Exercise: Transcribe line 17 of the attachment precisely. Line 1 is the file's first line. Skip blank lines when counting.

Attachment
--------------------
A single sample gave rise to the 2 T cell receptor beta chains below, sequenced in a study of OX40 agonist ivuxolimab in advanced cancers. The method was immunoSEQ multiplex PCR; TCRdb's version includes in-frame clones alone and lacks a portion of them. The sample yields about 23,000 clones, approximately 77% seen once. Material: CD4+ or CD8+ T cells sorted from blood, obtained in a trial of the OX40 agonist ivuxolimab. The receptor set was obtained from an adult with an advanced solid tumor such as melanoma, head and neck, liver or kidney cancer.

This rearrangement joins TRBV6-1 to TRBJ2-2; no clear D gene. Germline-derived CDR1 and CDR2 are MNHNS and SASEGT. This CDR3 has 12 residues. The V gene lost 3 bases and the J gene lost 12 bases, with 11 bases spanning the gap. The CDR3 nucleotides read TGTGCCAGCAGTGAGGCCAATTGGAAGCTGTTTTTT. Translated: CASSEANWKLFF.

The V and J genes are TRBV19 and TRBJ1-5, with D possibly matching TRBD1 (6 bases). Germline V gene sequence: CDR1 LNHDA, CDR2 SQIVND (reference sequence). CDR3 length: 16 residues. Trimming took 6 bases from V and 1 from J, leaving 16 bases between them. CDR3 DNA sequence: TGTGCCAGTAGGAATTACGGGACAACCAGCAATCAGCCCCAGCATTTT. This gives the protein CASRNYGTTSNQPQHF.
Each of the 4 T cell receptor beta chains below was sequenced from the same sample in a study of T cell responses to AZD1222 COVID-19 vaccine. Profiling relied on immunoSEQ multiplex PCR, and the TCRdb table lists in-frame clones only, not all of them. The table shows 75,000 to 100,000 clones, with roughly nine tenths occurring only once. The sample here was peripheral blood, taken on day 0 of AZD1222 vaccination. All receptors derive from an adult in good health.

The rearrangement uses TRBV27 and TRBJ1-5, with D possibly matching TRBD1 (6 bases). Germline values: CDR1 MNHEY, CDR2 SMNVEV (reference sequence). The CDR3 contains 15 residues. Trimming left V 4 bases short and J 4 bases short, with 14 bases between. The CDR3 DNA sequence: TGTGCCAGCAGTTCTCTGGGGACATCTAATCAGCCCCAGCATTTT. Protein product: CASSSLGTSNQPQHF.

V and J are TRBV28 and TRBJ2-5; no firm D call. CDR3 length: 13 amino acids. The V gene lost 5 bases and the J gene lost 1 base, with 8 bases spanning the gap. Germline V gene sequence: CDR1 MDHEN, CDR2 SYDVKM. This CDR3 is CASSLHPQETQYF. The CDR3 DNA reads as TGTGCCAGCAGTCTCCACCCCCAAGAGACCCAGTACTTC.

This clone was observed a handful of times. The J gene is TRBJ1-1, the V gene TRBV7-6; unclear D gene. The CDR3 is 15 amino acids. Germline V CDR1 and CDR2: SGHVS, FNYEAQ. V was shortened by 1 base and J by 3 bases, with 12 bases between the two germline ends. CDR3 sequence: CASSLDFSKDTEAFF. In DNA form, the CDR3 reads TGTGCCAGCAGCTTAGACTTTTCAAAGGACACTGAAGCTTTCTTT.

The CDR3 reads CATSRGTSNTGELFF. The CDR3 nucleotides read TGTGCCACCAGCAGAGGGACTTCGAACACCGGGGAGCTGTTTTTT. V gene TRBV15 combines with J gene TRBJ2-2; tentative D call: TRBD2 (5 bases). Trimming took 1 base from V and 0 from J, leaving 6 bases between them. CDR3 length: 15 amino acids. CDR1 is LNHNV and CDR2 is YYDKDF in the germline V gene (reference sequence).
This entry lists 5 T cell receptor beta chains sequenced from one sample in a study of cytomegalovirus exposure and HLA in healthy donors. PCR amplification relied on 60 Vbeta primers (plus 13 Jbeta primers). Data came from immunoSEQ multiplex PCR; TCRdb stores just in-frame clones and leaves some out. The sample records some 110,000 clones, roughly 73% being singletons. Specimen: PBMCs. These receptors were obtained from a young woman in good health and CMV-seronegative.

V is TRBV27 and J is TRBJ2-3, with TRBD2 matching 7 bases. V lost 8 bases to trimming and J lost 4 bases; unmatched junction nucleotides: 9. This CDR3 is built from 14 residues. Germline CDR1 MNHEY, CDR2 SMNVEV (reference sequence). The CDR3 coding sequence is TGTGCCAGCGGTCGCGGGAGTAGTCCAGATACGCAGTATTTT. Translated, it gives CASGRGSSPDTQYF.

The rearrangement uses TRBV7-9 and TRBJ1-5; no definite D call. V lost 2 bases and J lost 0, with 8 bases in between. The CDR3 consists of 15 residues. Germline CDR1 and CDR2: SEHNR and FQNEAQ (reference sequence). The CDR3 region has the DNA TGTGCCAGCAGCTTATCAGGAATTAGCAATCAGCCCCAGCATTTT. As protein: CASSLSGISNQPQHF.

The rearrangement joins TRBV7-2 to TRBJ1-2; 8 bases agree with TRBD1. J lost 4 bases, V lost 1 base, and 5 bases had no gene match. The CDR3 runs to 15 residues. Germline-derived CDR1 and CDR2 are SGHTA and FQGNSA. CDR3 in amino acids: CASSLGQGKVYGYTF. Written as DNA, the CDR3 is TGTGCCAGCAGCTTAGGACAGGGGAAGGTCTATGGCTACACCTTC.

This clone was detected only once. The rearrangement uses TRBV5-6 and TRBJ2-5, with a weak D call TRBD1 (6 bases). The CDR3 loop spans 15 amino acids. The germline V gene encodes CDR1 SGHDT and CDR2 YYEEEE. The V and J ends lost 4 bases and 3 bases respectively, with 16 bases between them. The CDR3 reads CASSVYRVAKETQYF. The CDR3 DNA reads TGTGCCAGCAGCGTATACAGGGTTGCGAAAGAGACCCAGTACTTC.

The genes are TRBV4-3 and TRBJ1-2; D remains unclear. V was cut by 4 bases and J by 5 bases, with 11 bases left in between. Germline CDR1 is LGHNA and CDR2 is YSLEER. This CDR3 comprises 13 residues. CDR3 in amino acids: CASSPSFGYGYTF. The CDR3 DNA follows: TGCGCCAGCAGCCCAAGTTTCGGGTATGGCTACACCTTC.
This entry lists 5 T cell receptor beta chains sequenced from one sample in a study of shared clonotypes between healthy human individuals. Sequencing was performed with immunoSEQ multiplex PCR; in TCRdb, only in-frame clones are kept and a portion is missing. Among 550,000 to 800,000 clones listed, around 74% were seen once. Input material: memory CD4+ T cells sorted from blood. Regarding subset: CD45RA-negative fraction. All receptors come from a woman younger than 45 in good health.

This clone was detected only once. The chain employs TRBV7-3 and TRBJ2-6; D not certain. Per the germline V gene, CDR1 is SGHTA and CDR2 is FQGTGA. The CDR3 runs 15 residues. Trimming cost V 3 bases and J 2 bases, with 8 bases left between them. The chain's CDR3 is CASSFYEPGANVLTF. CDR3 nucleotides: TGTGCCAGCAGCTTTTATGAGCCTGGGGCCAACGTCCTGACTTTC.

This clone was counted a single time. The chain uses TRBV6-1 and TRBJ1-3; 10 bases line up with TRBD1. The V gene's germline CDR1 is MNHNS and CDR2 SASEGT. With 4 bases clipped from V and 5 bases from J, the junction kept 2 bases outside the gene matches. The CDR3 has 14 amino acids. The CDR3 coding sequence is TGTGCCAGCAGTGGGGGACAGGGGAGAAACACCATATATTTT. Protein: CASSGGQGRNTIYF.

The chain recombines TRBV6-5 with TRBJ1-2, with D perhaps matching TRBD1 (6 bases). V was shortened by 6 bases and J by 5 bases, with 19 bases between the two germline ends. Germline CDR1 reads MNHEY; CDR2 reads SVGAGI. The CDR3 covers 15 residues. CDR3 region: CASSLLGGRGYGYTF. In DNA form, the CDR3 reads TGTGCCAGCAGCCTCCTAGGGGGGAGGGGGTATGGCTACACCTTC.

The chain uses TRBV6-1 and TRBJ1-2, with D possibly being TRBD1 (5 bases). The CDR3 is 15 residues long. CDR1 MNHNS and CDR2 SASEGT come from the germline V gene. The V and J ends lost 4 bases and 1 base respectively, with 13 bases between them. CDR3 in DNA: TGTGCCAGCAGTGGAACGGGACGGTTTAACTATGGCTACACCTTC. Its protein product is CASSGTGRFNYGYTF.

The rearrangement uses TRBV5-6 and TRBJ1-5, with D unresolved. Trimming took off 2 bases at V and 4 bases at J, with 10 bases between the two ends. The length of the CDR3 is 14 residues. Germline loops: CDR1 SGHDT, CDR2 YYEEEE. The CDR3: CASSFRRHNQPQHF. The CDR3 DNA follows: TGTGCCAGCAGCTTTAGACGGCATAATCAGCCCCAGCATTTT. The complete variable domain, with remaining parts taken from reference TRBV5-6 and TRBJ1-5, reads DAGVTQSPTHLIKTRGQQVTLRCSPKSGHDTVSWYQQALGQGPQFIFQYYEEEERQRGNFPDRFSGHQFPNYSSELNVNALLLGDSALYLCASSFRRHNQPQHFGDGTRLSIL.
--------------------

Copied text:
This clone was counted a single time. The chain uses TRBV6-1 and TRBJ1-3; 10 bases line up with TRBD1. The V gene's germline CDR1 is MNHNS and CDR2 SASEGT. With 4 bases clipped from V and 5 bases from J, the junction kept 2 bases outside the gene matches. The CDR3 has 14 amino acids. The CDR3 coding sequence is TGTGCCAGCAGTGGGGGACAGGGGAGAAACACCATATATTTT. Protein: CASSGGQGRNTIYF.